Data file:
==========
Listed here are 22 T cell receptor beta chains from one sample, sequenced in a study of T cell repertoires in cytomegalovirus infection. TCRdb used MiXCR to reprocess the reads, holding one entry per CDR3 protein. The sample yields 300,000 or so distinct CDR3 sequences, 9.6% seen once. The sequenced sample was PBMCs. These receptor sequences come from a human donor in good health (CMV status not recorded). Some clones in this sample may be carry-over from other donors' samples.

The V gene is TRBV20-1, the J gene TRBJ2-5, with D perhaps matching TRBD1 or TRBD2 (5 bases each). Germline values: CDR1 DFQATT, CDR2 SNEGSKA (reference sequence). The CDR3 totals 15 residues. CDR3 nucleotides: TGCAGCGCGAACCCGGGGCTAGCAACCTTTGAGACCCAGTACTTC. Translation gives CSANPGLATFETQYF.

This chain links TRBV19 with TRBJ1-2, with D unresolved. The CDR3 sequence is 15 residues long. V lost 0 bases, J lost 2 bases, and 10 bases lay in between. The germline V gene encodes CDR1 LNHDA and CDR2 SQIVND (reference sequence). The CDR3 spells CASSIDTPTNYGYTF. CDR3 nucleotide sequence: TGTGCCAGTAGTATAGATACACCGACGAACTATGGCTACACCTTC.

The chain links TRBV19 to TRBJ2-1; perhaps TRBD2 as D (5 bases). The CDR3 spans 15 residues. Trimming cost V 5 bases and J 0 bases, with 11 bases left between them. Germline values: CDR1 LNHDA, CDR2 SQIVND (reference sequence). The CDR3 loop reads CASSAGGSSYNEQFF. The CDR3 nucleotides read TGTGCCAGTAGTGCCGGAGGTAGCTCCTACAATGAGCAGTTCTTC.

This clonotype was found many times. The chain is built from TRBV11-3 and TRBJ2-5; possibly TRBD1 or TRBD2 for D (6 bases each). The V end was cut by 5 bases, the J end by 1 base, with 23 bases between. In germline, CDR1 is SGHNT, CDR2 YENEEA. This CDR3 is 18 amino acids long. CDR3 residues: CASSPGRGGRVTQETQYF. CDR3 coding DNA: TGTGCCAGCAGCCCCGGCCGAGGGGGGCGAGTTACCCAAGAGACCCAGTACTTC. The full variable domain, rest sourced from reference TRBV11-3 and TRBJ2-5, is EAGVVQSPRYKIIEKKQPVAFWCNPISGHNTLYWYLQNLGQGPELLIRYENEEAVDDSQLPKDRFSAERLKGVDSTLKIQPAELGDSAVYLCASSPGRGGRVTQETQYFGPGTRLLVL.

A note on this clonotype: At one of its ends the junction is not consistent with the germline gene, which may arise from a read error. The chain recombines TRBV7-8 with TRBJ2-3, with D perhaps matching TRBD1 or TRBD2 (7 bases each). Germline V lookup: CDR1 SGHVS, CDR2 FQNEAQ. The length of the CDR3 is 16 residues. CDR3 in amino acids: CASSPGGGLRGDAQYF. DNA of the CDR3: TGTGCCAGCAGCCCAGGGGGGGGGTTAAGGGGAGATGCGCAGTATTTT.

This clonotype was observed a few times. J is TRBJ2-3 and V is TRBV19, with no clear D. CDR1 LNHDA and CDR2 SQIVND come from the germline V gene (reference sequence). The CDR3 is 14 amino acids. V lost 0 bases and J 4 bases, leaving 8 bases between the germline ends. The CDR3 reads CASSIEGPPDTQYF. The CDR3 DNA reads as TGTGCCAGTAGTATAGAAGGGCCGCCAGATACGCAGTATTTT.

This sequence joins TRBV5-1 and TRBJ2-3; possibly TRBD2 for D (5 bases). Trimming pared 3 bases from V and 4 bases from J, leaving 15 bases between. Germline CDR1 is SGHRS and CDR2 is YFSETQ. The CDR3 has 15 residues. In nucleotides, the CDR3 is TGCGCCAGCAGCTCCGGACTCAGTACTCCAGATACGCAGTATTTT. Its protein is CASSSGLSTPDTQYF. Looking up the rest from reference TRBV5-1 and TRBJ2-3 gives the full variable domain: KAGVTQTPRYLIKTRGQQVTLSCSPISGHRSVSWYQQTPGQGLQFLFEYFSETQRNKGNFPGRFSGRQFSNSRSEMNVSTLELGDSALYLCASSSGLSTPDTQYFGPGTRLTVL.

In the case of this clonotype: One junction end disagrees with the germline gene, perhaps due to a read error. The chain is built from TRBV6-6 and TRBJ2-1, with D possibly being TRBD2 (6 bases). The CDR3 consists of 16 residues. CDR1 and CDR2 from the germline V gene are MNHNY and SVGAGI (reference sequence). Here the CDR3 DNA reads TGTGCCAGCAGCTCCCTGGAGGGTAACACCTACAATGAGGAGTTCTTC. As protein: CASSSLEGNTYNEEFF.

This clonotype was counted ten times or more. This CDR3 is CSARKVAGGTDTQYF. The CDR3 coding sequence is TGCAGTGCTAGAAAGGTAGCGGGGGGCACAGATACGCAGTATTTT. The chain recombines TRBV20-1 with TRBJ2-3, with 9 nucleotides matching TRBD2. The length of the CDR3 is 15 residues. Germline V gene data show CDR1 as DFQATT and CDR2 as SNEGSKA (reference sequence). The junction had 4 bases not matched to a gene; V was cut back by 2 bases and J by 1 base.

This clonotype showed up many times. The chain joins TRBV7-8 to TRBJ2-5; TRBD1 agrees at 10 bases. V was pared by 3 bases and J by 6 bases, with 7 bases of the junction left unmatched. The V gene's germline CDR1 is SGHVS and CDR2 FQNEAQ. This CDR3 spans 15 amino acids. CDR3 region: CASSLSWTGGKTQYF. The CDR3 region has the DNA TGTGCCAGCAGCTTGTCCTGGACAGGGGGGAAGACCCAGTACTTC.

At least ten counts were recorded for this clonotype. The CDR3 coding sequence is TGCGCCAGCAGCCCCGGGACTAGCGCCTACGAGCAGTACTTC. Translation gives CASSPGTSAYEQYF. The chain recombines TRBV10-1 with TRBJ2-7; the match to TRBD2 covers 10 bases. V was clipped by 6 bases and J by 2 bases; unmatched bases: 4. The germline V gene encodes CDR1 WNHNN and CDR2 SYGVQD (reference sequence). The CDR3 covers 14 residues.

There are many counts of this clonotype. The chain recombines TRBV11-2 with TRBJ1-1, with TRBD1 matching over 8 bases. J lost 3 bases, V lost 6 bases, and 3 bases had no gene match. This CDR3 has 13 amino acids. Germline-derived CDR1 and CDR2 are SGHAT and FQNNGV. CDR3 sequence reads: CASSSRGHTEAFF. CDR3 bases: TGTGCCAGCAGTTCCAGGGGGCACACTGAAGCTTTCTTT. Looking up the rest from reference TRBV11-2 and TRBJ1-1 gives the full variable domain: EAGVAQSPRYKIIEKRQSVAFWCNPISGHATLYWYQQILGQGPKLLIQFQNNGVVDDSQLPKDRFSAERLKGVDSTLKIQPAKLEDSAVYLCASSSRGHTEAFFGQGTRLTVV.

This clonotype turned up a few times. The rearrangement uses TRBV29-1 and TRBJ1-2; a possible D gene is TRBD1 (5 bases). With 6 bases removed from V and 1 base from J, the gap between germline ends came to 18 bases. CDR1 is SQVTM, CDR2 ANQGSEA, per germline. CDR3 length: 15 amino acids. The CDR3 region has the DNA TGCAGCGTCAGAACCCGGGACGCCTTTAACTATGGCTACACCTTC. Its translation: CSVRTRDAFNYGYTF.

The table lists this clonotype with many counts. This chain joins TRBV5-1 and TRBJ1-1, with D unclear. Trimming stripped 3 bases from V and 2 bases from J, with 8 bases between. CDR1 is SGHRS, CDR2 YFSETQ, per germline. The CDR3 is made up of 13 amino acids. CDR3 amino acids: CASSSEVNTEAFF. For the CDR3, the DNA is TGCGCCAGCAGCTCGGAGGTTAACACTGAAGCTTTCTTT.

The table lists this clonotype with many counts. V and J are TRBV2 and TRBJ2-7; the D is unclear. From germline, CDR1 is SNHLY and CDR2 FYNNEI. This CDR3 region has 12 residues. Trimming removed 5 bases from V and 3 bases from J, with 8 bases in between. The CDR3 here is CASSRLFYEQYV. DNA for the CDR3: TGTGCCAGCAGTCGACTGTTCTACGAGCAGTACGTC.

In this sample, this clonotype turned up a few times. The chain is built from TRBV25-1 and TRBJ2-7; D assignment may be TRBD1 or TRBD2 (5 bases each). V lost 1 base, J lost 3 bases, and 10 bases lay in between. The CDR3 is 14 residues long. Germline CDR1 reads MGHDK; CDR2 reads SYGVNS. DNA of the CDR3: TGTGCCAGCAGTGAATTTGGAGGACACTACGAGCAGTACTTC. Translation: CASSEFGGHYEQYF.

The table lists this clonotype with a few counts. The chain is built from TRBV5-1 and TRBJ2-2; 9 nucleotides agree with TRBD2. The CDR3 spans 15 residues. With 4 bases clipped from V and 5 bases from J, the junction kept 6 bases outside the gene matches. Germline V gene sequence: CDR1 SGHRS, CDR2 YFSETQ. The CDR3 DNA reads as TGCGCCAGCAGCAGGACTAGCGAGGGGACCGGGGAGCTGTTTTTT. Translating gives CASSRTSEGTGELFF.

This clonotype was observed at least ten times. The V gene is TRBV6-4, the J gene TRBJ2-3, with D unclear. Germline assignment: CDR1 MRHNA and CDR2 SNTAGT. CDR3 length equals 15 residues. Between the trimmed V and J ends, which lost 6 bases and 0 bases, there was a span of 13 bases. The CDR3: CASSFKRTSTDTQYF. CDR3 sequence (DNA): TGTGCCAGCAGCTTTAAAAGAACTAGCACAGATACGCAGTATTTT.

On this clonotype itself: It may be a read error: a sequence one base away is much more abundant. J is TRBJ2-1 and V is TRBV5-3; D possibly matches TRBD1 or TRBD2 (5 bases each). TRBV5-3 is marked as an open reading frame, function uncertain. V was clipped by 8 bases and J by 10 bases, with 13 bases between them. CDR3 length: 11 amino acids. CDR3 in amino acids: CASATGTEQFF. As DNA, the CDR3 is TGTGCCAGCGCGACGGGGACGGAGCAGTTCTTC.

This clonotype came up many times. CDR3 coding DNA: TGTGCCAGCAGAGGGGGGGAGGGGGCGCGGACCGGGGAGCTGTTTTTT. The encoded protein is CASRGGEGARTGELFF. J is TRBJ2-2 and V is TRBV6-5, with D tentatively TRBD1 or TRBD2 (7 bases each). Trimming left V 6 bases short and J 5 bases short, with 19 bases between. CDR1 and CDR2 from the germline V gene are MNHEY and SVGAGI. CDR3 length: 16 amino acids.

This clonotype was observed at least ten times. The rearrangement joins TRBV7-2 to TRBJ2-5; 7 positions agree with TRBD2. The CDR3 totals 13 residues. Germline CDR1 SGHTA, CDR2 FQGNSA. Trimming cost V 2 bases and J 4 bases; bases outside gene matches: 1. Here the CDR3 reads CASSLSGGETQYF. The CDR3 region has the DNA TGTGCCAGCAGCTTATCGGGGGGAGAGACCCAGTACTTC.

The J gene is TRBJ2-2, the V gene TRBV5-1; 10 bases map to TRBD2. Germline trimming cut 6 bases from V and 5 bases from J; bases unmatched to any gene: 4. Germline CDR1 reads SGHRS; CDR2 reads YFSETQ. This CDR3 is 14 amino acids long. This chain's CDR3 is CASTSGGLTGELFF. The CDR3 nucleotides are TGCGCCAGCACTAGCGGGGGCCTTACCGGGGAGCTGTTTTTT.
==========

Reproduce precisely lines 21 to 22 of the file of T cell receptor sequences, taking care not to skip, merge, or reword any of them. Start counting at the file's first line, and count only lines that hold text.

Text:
This clonotype came up many times. CDR3 coding DNA: TGTGCCAGCAGAGGGGGGGAGGGGGCGCGGACCGGGGAGCTGTTTTTT. The encoded protein is CASRGGEGARTGELFF. J is TRBJ2-2 and V is TRBV6-5, with D tentatively TRBD1 or TRBD2 (7 bases each). Trimming left V 6 bases short and J 5 bases short, with 19 bases between. CDR1 and CDR2 from the germline V gene are MNHEY and SVGAGI. CDR3 length: 16 amino acids.

This clonotype was observed at least ten times. The rearrangement joins TRBV7-2 to TRBJ2-5; 7 positions agree with TRBD2. The CDR3 totals 13 residues. Germline CDR1 SGHTA, CDR2 FQGNSA. Trimming cost V 2 bases and J 4 bases; bases outside gene matches: 1. Here the CDR3 reads CASSLSGGETQYF. The CDR3 region has the DNA TGTGCCAGCAGCTTATCGGGGGGAGAGACCCAGTACTTC.